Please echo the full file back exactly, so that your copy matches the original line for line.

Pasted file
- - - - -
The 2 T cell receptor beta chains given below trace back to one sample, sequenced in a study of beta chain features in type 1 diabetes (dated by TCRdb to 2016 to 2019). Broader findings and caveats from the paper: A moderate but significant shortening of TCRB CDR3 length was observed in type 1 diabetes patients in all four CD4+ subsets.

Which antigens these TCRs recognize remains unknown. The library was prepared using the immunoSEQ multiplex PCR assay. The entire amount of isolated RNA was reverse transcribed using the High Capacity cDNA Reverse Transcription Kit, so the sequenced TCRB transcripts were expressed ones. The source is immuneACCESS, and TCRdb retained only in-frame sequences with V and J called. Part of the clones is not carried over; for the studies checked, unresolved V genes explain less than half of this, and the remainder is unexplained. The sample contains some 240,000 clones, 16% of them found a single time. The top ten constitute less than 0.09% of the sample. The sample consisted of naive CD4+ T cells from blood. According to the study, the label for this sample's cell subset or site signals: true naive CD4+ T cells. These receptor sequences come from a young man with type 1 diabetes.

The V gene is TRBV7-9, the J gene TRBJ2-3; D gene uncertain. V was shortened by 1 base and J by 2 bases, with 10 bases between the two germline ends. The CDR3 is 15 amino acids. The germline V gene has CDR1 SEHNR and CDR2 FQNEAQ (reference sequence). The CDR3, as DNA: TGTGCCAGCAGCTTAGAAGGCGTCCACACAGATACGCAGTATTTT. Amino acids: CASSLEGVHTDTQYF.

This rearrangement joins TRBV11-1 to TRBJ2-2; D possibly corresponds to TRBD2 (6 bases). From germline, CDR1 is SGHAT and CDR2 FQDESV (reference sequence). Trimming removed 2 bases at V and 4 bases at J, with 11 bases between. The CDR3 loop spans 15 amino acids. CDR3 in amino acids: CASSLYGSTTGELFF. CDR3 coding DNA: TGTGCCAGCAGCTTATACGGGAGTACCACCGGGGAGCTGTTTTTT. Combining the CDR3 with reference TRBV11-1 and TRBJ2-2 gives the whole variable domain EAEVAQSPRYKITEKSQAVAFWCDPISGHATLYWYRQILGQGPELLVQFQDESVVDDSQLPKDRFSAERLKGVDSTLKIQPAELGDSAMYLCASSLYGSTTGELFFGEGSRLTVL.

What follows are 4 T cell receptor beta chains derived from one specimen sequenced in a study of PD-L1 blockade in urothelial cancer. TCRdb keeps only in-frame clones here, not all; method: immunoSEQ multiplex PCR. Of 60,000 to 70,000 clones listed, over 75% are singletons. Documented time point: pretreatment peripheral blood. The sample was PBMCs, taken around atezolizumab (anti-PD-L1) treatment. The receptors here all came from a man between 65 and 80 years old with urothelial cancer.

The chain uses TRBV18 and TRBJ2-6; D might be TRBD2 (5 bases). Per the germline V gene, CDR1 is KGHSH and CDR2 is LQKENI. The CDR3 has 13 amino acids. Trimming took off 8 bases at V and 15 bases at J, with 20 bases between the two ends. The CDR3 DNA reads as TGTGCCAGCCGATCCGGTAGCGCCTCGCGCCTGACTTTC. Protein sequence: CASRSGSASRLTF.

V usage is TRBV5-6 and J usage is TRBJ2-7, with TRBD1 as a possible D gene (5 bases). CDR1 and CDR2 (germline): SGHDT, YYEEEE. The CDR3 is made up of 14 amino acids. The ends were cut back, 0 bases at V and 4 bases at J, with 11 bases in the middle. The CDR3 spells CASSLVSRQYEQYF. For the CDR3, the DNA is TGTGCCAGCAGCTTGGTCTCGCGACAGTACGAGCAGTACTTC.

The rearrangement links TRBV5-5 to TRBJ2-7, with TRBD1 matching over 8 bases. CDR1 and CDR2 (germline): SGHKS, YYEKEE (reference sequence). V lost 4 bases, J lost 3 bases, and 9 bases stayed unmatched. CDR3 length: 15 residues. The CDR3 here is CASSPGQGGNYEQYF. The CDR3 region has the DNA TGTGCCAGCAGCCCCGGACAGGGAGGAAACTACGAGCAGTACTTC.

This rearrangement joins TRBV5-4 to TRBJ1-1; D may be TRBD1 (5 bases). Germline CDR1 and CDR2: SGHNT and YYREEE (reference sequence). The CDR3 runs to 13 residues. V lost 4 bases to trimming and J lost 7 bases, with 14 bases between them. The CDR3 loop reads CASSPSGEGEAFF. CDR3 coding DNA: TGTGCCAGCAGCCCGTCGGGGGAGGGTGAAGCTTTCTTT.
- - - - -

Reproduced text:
The 2 T cell receptor beta chains given below trace back to one sample, sequenced in a study of beta chain features in type 1 diabetes (dated by TCRdb to 2016 to 2019). Broader findings and caveats from the paper: A moderate but significant shortening of TCRB CDR3 length was observed in type 1 diabetes patients in all four CD4+ subsets.

Which antigens these TCRs recognize remains unknown. The library was prepared using the immunoSEQ multiplex PCR assay. The entire amount of isolated RNA was reverse transcribed using the High Capacity cDNA Reverse Transcription Kit, so the sequenced TCRB transcripts were expressed ones. The source is immuneACCESS, and TCRdb retained only in-frame sequences with V and J called. Part of the clones is not carried over; for the studies checked, unresolved V genes explain less than half of this, and the remainder is unexplained. The sample contains some 240,000 clones, 16% of them found a single time. The top ten constitute less than 0.09% of the sample. The sample consisted of naive CD4+ T cells from blood. According to the study, the label for this sample's cell subset or site signals: true naive CD4+ T cells. These receptor sequences come from a young man with type 1 diabetes.

The V gene is TRBV7-9, the J gene TRBJ2-3; D gene uncertain. V was shortened by 1 base and J by 2 bases, with 10 bases between the two germline ends. The CDR3 is 15 amino acids. The germline V gene has CDR1 SEHNR and CDR2 FQNEAQ (reference sequence). The CDR3, as DNA: TGTGCCAGCAGCTTAGAAGGCGTCCACACAGATACGCAGTATTTT. Amino acids: CASSLEGVHTDTQYF.

This rearrangement joins TRBV11-1 to TRBJ2-2; D possibly corresponds to TRBD2 (6 bases). From germline, CDR1 is SGHAT and CDR2 FQDESV (reference sequence). Trimming removed 2 bases at V and 4 bases at J, with 11 bases between. The CDR3 loop spans 15 amino acids. CDR3 in amino acids: CASSLYGSTTGELFF. CDR3 coding DNA: TGTGCCAGCAGCTTATACGGGAGTACCACCGGGGAGCTGTTTTTT. Combining the CDR3 with reference TRBV11-1 and TRBJ2-2 gives the whole variable domain EAEVAQSPRYKITEKSQAVAFWCDPISGHATLYWYRQILGQGPELLVQFQDESVVDDSQLPKDRFSAERLKGVDSTLKIQPAELGDSAMYLCASSLYGSTTGELFFGEGSRLTVL.

What follows are 4 T cell receptor beta chains derived from one specimen sequenced in a study of PD-L1 blockade in urothelial cancer. TCRdb keeps only in-frame clones here, not all; method: immunoSEQ multiplex PCR. Of 60,000 to 70,000 clones listed, over 75% are singletons. Documented time point: pretreatment peripheral blood. The sample was PBMCs, taken around atezolizumab (anti-PD-L1) treatment. The receptors here all came from a man between 65 and 80 years old with urothelial cancer.

The chain uses TRBV18 and TRBJ2-6; D might be TRBD2 (5 bases). Per the germline V gene, CDR1 is KGHSH and CDR2 is LQKENI. The CDR3 has 13 amino acids. Trimming took off 8 bases at V and 15 bases at J, with 20 bases between the two ends. The CDR3 DNA reads as TGTGCCAGCCGATCCGGTAGCGCCTCGCGCCTGACTTTC. Protein sequence: CASRSGSASRLTF.

V usage is TRBV5-6 and J usage is TRBJ2-7, with TRBD1 as a possible D gene (5 bases). CDR1 and CDR2 (germline): SGHDT, YYEEEE. The CDR3 is made up of 14 amino acids. The ends were cut back, 0 bases at V and 4 bases at J, with 11 bases in the middle. The CDR3 spells CASSLVSRQYEQYF. For the CDR3, the DNA is TGTGCCAGCAGCTTGGTCTCGCGACAGTACGAGCAGTACTTC.

The rearrangement links TRBV5-5 to TRBJ2-7, with TRBD1 matching over 8 bases. CDR1 and CDR2 (germline): SGHKS, YYEKEE (reference sequence). V lost 4 bases, J lost 3 bases, and 9 bases stayed unmatched. CDR3 length: 15 residues. The CDR3 here is CASSPGQGGNYEQYF. The CDR3 region has the DNA TGTGCCAGCAGCCCCGGACAGGGAGGAAACTACGAGCAGTACTTC.

This rearrangement joins TRBV5-4 to TRBJ1-1; D may be TRBD1 (5 bases). Germline CDR1 and CDR2: SGHNT and YYREEE (reference sequence). The CDR3 runs to 13 residues. V lost 4 bases to trimming and J lost 7 bases, with 14 bases between them. The CDR3 loop reads CASSPSGEGEAFF. CDR3 coding DNA: TGTGCCAGCAGCCCGTCGGGGGAGGGTGAAGCTTTCTTT.